It also took me a couple times of wearing it to figure out where the straps are the most comfortable on my back. At first, it seemed like Jonah was too low to my belly, causing me to lean forward and my back to ache. After some help from Daryl and my mom, I have figured out how to adjust the straps between my shoulder blades and get Jonah up where he belongs.

I wore Jonah in it when we went to the zoo with my mom (that trip is for another post.) It was great. Jonah could look out and talk to everyone. He loved his new view! The only complaint that I have about it is that the flap kept popping up into his face. The front flap folds up so that the baby can be carried belly to belly and have his head supported. This is great for younger babies, or sleeping babies. The flap folds down and snaps on the sides so that the baby can be turned to face out. The side snaps just don't do the trick, and I think that I will be adding a snap or some velcro there myself.

Sunday, May 17, 2009


A good friend who also has a baby on purees has pointed out to me that I do not post any fruit recipes. I do feed my child fruit, I swear! In fact, sometimes I think I feed him to much fruit, because he loves it so much. Veggies sometimes make him gag and throw up because he does not like them much (especially the green ones) I have to make his veggies exciting for him to eat them. His fruit, however, he gobbles up plain. I do not need any novel recipes- he eats them how they are. Plain apples, plain plums, and especially plain pears (those are his favorite food, above anything else)

But, there are a few times when I make some different fruit dishes for him. His two favorites are BananaRama, and Fruit Cocktail.

BananaRama Recipe:
1/4 cup Frozen blueberries
1/4 cup Frozen Mango Cubes
about 1/2 of a ripe banana (bananas are ripe when they're turning brown)

Thaw the blueberries and mango in the microwave and puree using a food processor. I like to do the blueberries separately, because when processed and chilled they make sort of a jelly. The natural sugars cause the blueberry puree to set, and this tastes good on toast and ice cream! So I make a bit more blueberry puree than needed for my own use. Mash up the banana using a fork. I use ripe bananas because they are easier to mash, a bit creamier in texture, and sweeter in taste than the yellow bananas that most people prefer (I hate yellow bananas! Give me brown and spotty!) Mix the purees into the banana. This makes about two servings of BananaRama. Sometimes I use peaches instead of blueberries.

Fruit Cocktail recipe:
1 oz Pear Puree
1 oz Peach Puree
1 oz apple puree
1/4 banana
1tbs grape juice

Mix all ingredients. For Jonah, this is one serving (he eats about four-five ounces per meal) This is kind of our version of Tutti Fruiti, but I believe tutti fruiti has orange juice and pineapple juice as well. I would use 1/2 of a banana instead of just 1/4 if you add orange and pineapple juices, and use only 1 tsp of each juice, to keep it from getting runny.

Saturday, May 16, 2009

Combining Sign Language with EC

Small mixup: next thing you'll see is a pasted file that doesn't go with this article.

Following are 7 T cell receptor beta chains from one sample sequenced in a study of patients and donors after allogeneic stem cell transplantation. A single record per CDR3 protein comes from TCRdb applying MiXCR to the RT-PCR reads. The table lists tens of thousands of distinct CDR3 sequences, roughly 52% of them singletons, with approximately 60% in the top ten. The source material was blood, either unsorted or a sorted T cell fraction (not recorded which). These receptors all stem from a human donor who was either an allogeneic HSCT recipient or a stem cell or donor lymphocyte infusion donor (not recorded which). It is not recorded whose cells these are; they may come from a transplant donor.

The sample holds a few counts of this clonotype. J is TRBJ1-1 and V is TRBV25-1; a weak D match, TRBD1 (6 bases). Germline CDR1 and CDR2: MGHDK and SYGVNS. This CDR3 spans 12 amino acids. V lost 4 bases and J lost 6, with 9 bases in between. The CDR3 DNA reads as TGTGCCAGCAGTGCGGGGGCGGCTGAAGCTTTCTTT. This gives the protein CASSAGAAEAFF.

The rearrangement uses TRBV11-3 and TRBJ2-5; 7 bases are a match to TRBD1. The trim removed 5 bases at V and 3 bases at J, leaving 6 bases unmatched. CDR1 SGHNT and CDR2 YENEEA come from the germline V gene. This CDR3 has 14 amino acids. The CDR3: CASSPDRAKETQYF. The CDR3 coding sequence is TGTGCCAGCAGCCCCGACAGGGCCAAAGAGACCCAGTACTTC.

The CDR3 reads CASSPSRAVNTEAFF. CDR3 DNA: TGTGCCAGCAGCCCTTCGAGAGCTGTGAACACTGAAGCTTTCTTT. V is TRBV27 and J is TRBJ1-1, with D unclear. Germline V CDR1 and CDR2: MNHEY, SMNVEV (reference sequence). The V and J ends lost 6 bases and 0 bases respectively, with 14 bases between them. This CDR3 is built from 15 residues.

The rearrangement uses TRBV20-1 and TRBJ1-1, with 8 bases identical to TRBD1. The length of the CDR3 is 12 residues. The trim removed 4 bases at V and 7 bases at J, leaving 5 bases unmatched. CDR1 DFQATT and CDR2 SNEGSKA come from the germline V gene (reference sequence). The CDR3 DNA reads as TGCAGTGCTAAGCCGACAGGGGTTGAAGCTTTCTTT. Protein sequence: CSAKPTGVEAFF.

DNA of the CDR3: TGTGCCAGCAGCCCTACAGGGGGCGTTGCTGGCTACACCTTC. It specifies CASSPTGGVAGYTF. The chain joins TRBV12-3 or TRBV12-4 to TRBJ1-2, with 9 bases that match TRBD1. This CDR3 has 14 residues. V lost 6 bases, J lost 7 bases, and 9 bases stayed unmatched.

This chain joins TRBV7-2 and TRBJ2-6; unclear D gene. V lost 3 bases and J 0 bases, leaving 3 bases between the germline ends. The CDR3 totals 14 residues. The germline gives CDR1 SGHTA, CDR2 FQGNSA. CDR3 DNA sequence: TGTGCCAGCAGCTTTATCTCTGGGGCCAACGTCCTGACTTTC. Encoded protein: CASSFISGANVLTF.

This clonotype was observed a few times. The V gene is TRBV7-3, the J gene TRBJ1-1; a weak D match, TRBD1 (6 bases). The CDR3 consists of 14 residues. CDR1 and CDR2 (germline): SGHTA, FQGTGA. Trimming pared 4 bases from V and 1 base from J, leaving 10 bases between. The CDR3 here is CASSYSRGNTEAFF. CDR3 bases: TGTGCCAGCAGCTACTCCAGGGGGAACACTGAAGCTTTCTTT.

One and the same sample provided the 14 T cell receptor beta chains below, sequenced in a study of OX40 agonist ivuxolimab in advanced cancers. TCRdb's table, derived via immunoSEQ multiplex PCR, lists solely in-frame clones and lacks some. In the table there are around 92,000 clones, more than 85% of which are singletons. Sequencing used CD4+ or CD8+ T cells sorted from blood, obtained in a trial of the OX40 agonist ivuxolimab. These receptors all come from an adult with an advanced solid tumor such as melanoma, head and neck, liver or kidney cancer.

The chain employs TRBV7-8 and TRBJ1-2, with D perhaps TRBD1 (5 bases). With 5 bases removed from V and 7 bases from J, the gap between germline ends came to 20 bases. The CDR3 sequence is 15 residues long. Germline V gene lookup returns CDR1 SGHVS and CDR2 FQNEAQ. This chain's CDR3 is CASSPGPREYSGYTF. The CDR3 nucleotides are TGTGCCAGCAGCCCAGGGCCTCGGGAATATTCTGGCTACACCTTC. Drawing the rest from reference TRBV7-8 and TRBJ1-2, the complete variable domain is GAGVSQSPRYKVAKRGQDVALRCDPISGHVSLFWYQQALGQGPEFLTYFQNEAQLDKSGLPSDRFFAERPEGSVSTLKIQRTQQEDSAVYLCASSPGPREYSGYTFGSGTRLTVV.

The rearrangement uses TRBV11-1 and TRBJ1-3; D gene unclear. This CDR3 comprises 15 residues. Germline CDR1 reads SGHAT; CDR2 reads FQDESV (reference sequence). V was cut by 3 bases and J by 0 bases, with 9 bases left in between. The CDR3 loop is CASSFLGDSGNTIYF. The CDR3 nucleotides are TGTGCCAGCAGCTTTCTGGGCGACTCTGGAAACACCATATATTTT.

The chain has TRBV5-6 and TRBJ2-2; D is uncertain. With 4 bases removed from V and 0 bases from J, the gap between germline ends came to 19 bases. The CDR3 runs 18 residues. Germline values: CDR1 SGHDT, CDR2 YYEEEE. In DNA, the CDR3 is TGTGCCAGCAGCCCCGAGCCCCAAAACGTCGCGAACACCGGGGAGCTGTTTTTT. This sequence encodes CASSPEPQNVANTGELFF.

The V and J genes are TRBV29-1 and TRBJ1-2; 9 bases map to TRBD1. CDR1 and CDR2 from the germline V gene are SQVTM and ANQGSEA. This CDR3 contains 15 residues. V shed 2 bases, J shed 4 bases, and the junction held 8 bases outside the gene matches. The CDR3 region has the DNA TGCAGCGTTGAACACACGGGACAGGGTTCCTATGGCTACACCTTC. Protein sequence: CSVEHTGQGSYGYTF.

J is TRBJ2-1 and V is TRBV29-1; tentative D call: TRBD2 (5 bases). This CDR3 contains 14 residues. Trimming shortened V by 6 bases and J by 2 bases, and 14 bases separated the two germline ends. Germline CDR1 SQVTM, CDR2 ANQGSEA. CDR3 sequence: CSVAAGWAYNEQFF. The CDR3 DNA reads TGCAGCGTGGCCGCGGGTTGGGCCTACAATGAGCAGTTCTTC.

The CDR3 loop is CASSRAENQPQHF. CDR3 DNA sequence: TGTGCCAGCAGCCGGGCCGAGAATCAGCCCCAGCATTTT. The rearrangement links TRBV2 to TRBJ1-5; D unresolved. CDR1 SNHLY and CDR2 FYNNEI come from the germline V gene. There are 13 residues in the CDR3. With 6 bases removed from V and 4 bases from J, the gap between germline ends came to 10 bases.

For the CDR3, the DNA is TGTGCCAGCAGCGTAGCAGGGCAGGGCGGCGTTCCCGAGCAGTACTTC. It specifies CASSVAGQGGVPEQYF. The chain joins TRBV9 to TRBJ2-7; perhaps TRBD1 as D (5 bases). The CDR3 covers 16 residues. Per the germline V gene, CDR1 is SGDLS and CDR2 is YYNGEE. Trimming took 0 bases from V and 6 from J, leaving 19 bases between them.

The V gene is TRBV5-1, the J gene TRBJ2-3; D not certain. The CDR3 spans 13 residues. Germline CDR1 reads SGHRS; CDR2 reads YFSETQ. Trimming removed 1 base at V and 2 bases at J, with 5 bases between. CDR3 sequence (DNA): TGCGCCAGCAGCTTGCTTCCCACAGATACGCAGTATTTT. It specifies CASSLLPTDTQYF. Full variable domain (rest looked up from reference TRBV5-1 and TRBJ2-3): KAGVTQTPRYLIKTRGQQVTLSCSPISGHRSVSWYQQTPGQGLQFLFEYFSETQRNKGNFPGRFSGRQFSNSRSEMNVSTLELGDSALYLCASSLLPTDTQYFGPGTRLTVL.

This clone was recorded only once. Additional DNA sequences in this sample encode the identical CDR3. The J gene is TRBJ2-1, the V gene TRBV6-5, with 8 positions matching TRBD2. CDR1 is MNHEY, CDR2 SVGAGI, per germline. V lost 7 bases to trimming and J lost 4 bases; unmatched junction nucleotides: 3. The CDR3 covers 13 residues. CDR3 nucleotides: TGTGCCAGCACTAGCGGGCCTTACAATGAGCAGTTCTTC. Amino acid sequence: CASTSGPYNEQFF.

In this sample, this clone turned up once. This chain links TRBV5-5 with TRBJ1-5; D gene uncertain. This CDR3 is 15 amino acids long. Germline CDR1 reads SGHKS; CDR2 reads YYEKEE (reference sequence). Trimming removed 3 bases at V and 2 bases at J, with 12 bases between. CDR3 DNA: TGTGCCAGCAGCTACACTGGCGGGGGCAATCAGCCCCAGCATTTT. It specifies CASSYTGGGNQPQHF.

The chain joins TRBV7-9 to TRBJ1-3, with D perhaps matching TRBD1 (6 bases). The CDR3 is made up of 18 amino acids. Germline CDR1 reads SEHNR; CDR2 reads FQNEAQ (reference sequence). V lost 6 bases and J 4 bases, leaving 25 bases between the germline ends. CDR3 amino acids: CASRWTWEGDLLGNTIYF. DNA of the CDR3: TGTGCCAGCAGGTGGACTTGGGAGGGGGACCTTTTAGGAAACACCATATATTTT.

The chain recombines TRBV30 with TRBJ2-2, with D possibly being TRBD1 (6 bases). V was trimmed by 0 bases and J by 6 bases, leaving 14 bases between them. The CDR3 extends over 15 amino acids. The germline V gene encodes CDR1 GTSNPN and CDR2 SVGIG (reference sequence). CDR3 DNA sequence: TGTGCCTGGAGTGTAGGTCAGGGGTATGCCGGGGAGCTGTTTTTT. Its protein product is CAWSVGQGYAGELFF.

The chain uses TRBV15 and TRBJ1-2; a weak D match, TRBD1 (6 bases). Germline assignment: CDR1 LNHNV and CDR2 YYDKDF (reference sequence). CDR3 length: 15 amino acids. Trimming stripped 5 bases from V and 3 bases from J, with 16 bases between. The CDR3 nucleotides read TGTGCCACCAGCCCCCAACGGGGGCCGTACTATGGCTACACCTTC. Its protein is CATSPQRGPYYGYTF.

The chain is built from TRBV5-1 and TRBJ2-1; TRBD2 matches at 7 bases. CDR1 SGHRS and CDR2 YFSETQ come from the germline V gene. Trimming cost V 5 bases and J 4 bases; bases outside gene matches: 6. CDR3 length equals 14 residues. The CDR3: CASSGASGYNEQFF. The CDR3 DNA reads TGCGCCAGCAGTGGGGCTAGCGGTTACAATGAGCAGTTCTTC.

I would like to give a bit of a warning and an apology at the beginning of this post. By now, my readers have probably become aware that I write a lot about my son's bathroom habits. It is because of my scientific nature that I do this. I began our journey in elimination communication (EC) partly out of curiosity. I was curious to see how it would work, and IF it would work. I wanted to create a journal to chronicle each step, and because I'm sure others are curious, I wanted to make that journal public. That is in part how my blog started. And so I will give a warning that this post contains details about how Jonah eliminates. And I will apologize just this once, for all of my posts containing the somewhat messy details. I have actually gotten several messages asking that I post more about our methods of EC, and so I genuinely believe that people want to know more about it. As such, there will be detailed posts about the topic so many mommies are eager to discuss (I'll just come right out and say it: poop.)

There are three methods of dealing with Jonah's eliminations. The most preferable is to see his cues, take him to either his training potty or the big person's potty, hold him over the potty and give him the signal of "ssssss" (for urination) or "poopoo" (for bowel movements.) This is what we are striving for, because it is the easiest and takes the least amount of effort (once cues and signals are established.) The second, and probably the most used method in our house, is to see his cues and catch the eliminations in a diaper. The diaper is not actually on him, but is under him (the top is held out in front to catch urination.) I still use signals for this method, but the whole process is less intrusive on his activities. Sometimes I will take him to his changing table to use this method as well. For whatever reasons, taking him to the potty seems to disrupt his urge to go, but taking him to his changing table encourages elimination. I have my theory as to why this is, but that is for another post. This method is second best. Jonah is never actually in his eliminations, but I still dirty a diaper. This method is about the same amount of work as changing a dirty diaper (except the diaper usually does not need to be pre-rinsed.)